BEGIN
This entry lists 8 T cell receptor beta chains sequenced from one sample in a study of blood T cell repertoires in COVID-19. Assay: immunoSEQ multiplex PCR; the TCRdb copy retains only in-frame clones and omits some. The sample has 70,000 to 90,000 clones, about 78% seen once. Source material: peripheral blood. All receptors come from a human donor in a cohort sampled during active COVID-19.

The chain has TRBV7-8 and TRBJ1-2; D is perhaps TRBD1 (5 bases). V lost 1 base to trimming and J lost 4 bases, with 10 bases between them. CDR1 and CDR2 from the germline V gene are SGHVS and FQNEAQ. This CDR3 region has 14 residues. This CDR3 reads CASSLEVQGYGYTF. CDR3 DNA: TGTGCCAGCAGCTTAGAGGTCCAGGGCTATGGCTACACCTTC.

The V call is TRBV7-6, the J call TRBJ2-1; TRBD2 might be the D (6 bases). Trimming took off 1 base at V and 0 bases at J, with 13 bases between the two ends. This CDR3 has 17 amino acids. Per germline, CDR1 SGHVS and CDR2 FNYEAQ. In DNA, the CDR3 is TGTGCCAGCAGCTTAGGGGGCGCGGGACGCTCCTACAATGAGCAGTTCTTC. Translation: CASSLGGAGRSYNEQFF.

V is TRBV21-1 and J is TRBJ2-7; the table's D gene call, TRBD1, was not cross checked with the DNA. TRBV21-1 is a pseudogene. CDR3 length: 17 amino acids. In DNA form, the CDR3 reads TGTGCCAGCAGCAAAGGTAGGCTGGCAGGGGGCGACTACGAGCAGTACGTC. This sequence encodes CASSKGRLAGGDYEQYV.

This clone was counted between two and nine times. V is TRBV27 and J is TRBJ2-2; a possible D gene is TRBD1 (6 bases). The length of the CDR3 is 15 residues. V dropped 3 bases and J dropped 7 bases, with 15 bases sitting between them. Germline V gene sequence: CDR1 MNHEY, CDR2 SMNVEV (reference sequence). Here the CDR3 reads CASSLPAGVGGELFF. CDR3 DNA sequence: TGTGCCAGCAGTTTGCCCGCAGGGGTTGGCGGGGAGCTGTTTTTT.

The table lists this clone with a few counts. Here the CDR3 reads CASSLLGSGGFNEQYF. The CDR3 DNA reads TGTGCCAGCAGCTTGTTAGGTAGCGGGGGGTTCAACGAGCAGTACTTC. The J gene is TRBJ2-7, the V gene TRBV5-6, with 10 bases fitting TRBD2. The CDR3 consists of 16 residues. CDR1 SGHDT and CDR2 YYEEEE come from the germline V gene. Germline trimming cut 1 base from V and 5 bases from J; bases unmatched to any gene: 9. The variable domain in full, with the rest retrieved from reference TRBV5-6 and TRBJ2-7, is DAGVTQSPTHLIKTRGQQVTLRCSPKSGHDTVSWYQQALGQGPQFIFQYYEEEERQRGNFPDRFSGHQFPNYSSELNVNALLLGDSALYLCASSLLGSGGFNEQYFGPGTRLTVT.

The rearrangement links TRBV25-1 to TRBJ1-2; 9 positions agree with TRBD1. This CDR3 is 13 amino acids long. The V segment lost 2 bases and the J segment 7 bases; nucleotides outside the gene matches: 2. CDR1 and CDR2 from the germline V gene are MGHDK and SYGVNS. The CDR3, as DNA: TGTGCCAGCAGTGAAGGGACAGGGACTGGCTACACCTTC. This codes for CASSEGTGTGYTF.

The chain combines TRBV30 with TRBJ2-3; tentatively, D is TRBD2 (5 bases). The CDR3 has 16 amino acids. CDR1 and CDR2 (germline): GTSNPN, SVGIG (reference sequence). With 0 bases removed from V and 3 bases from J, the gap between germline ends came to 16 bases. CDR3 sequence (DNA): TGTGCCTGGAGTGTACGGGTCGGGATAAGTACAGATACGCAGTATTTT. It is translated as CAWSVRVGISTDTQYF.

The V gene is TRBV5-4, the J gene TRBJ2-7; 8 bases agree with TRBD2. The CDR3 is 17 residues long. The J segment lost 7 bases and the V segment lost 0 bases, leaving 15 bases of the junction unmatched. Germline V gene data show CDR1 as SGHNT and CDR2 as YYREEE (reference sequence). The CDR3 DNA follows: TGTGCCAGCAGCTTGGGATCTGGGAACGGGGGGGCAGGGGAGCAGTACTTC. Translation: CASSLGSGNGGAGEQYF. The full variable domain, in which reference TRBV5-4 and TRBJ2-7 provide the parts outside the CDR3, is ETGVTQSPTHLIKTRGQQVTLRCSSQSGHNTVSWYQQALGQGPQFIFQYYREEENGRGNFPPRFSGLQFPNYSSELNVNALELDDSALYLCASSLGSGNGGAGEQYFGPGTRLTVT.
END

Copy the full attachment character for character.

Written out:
This entry lists 8 T cell receptor beta chains sequenced from one sample in a study of blood T cell repertoires in COVID-19. Assay: immunoSEQ multiplex PCR; the TCRdb copy retains only in-frame clones and omits some. The sample has 70,000 to 90,000 clones, about 78% seen once. Source material: peripheral blood. All receptors come from a human donor in a cohort sampled during active COVID-19.

The chain has TRBV7-8 and TRBJ1-2; D is perhaps TRBD1 (5 bases). V lost 1 base to trimming and J lost 4 bases, with 10 bases between them. CDR1 and CDR2 from the germline V gene are SGHVS and FQNEAQ. This CDR3 region has 14 residues. This CDR3 reads CASSLEVQGYGYTF. CDR3 DNA: TGTGCCAGCAGCTTAGAGGTCCAGGGCTATGGCTACACCTTC.

The V call is TRBV7-6, the J call TRBJ2-1; TRBD2 might be the D (6 bases). Trimming took off 1 base at V and 0 bases at J, with 13 bases between the two ends. This CDR3 has 17 amino acids. Per germline, CDR1 SGHVS and CDR2 FNYEAQ. In DNA, the CDR3 is TGTGCCAGCAGCTTAGGGGGCGCGGGACGCTCCTACAATGAGCAGTTCTTC. Translation: CASSLGGAGRSYNEQFF.

V is TRBV21-1 and J is TRBJ2-7; the table's D gene call, TRBD1, was not cross checked with the DNA. TRBV21-1 is a pseudogene. CDR3 length: 17 amino acids. In DNA form, the CDR3 reads TGTGCCAGCAGCAAAGGTAGGCTGGCAGGGGGCGACTACGAGCAGTACGTC. This sequence encodes CASSKGRLAGGDYEQYV.

This clone was counted between two and nine times. V is TRBV27 and J is TRBJ2-2; a possible D gene is TRBD1 (6 bases). The length of the CDR3 is 15 residues. V dropped 3 bases and J dropped 7 bases, with 15 bases sitting between them. Germline V gene sequence: CDR1 MNHEY, CDR2 SMNVEV (reference sequence). Here the CDR3 reads CASSLPAGVGGELFF. CDR3 DNA sequence: TGTGCCAGCAGTTTGCCCGCAGGGGTTGGCGGGGAGCTGTTTTTT.

The table lists this clone with a few counts. Here the CDR3 reads CASSLLGSGGFNEQYF. The CDR3 DNA reads TGTGCCAGCAGCTTGTTAGGTAGCGGGGGGTTCAACGAGCAGTACTTC. The J gene is TRBJ2-7, the V gene TRBV5-6, with 10 bases fitting TRBD2. The CDR3 consists of 16 residues. CDR1 SGHDT and CDR2 YYEEEE come from the germline V gene. Germline trimming cut 1 base from V and 5 bases from J; bases unmatched to any gene: 9. The variable domain in full, with the rest retrieved from reference TRBV5-6 and TRBJ2-7, is DAGVTQSPTHLIKTRGQQVTLRCSPKSGHDTVSWYQQALGQGPQFIFQYYEEEERQRGNFPDRFSGHQFPNYSSELNVNALLLGDSALYLCASSLLGSGGFNEQYFGPGTRLTVT.

The rearrangement links TRBV25-1 to TRBJ1-2; 9 positions agree with TRBD1. This CDR3 is 13 amino acids long. The V segment lost 2 bases and the J segment 7 bases; nucleotides outside the gene matches: 2. CDR1 and CDR2 from the germline V gene are MGHDK and SYGVNS. The CDR3, as DNA: TGTGCCAGCAGTGAAGGGACAGGGACTGGCTACACCTTC. This codes for CASSEGTGTGYTF.

The chain combines TRBV30 with TRBJ2-3; tentatively, D is TRBD2 (5 bases). The CDR3 has 16 amino acids. CDR1 and CDR2 (germline): GTSNPN, SVGIG (reference sequence). With 0 bases removed from V and 3 bases from J, the gap between germline ends came to 16 bases. CDR3 sequence (DNA): TGTGCCTGGAGTGTACGGGTCGGGATAAGTACAGATACGCAGTATTTT. It is translated as CAWSVRVGISTDTQYF.

The V gene is TRBV5-4, the J gene TRBJ2-7; 8 bases agree with TRBD2. The CDR3 is 17 residues long. The J segment lost 7 bases and the V segment lost 0 bases, leaving 15 bases of the junction unmatched. Germline V gene data show CDR1 as SGHNT and CDR2 as YYREEE (reference sequence). The CDR3 DNA follows: TGTGCCAGCAGCTTGGGATCTGGGAACGGGGGGGCAGGGGAGCAGTACTTC. Translation: CASSLGSGNGGAGEQYF. The full variable domain, in which reference TRBV5-4 and TRBJ2-7 provide the parts outside the CDR3, is ETGVTQSPTHLIKTRGQQVTLRCSSQSGHNTVSWYQQALGQGPQFIFQYYREEENGRGNFPPRFSGLQFPNYSSELNVNALELDDSALYLCASSLGSGNGGAGEQYFGPGTRLTVT.